SU-F-19A-11: Retrospective Evaluation of Thermal Coverage by Thermobrachytherapy Seed Arrangements of Clinical LDR Prostate Implants

Authors


Abstract

Purpose:

The superiority of a properly-administered combination of radiation therapy and hyperthermia over radiation alone in treatment of human cancers has been demonstrated in multiple studies examining radiobiology, local control, and survival. Unfortunately, hyperthermia is not yet a common modality in oncology practice, due in part to the technical difficulty of heating a deep-seated target volume to sufficient temperature. To address this problem, our group has invented a thermobrachytherapy (TB) seed based on a commonly-used low dose-rate permanent brachytherapy seed for implant in solid tumors. Instead of the tungsten radiographic marker of the standard seed, the TB seed contains one of a self-regulating ferromagnetic alloy. Placement of a patient implanted with such seeds in an oscillating magnetic field generates heat via induction of eddy currents. We present the results of studies of the capability of clinically-realistic TB seed arrangements to adequately heat defined target volumes.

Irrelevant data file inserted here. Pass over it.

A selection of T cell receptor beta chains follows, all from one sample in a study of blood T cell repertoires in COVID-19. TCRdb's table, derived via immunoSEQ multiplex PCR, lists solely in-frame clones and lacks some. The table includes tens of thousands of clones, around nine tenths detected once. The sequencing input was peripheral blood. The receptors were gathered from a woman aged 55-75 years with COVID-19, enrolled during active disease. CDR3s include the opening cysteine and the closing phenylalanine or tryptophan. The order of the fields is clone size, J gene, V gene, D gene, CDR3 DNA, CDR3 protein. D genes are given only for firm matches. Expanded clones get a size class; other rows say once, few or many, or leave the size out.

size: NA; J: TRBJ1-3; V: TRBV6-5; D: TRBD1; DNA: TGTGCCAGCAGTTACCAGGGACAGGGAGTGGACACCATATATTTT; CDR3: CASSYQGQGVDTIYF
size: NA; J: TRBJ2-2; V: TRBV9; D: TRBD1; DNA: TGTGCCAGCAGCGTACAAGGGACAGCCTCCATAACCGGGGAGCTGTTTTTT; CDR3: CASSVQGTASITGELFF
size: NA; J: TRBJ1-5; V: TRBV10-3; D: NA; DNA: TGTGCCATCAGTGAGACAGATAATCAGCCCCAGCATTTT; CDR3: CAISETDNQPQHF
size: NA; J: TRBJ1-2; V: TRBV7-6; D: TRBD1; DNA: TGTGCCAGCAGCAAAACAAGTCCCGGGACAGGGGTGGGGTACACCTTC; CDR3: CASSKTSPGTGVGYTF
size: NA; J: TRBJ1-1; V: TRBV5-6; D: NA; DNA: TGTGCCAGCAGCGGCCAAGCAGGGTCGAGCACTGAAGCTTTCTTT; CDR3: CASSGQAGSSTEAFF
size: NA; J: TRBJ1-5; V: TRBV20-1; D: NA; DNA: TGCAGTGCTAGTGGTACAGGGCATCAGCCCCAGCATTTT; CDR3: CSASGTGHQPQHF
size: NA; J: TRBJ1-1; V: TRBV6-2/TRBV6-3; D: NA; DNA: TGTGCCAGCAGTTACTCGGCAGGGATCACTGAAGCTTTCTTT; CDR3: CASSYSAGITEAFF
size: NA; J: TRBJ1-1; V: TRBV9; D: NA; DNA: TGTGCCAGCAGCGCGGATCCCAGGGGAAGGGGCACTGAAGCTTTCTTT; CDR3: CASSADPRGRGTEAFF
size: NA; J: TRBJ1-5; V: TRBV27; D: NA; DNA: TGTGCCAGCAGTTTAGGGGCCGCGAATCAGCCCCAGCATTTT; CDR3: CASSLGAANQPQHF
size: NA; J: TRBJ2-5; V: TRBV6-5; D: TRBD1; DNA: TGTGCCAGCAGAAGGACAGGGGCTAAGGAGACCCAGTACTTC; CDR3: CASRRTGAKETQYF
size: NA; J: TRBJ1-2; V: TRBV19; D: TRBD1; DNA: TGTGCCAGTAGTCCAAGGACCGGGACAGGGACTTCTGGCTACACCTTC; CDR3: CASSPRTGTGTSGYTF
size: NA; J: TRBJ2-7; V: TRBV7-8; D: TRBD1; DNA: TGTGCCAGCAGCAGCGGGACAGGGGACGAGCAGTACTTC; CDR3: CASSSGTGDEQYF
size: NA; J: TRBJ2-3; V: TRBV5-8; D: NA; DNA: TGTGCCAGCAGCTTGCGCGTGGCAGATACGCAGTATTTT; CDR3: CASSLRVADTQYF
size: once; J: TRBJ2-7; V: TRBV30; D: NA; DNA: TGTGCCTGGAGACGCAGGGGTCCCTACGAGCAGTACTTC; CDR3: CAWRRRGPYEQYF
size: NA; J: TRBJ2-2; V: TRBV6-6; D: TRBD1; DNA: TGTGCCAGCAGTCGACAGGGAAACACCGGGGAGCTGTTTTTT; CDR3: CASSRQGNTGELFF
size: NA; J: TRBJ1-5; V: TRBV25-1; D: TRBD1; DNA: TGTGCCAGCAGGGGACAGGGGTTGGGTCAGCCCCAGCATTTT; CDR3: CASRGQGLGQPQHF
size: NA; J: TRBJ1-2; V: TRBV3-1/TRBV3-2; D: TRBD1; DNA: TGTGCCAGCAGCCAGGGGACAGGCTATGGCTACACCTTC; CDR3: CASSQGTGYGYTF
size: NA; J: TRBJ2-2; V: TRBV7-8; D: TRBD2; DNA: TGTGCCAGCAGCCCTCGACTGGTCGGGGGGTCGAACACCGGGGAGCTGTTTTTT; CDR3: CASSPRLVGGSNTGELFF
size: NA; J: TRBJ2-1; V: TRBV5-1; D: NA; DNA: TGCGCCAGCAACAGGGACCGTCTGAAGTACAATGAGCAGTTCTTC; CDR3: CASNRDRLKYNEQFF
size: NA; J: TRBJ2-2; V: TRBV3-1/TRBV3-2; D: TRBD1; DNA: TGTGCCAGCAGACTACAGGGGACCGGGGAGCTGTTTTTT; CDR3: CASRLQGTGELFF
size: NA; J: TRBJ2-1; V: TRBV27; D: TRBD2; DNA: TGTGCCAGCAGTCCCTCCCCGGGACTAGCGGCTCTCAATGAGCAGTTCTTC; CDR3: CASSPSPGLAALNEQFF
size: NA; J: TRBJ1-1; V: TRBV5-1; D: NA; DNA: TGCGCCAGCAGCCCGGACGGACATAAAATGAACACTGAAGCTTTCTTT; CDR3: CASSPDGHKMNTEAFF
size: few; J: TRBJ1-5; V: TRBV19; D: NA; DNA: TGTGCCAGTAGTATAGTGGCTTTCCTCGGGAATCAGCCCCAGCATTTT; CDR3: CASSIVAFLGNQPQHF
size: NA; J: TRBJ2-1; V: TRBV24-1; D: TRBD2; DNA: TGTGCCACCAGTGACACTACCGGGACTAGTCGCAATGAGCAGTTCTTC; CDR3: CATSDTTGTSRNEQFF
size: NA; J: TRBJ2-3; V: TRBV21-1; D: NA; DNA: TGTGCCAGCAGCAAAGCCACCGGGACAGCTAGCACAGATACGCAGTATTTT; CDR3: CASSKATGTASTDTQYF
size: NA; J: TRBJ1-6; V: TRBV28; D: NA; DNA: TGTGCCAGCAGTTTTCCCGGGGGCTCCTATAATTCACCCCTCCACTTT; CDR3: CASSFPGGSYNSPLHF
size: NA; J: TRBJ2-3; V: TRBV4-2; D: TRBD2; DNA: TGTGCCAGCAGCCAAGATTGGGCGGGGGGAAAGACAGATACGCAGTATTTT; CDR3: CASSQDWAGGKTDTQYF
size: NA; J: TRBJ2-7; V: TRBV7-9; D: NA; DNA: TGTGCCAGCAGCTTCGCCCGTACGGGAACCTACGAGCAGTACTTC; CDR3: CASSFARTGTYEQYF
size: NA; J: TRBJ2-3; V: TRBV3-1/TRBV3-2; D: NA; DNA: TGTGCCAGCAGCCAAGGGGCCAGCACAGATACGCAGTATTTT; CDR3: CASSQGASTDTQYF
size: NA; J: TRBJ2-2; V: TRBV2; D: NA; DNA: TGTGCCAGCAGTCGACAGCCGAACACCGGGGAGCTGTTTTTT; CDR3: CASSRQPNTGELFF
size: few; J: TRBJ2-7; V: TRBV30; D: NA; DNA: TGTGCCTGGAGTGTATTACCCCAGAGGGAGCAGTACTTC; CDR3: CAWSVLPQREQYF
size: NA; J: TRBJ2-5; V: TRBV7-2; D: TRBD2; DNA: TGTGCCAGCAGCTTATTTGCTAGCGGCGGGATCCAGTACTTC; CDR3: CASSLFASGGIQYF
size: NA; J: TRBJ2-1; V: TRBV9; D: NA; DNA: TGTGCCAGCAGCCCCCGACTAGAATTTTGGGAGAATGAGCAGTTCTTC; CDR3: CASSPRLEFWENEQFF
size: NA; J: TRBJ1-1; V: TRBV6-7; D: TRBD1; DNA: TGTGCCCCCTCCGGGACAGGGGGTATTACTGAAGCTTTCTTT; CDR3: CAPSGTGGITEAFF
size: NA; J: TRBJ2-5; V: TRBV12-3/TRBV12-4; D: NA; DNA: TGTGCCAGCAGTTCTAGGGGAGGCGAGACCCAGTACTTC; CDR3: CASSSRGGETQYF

Methods:

Seed distributions for several past LDR prostate permanent implant brachytherapy patients were reproduced in the finite element analysis software package COMSOL Multiphysics 4.4, with the difference that TB seeds were modelled, rather than the radiation-only seeds actually used for their treatments. The implant geometries were mainly of the modified peripheral loading type; a range of prostatic volumes and blood perfusion rates likely to be seen in a clinical setting were examined.

Results:

According to the simulations, when distributed to optimize radiation dose, TB seeds also produce sufficient heat to provide thermal coverage of the target given proper selection of the magnetic field strength. However, the thermal distributions may be improved by additional use of hyperthermia-only seeds.

Conclusion:

A dual-modality seed intended as an alternative to and using the same implantation apparatus and technique as the standard LDR permanent implant seed has been successfully evaluated for its ability to provide sufficient hyperthermia in clinically-realistic implants.

This work was partially supported by the National Institutes of Health (NIH) STTR Grant No. R41 CA153631-01A1.

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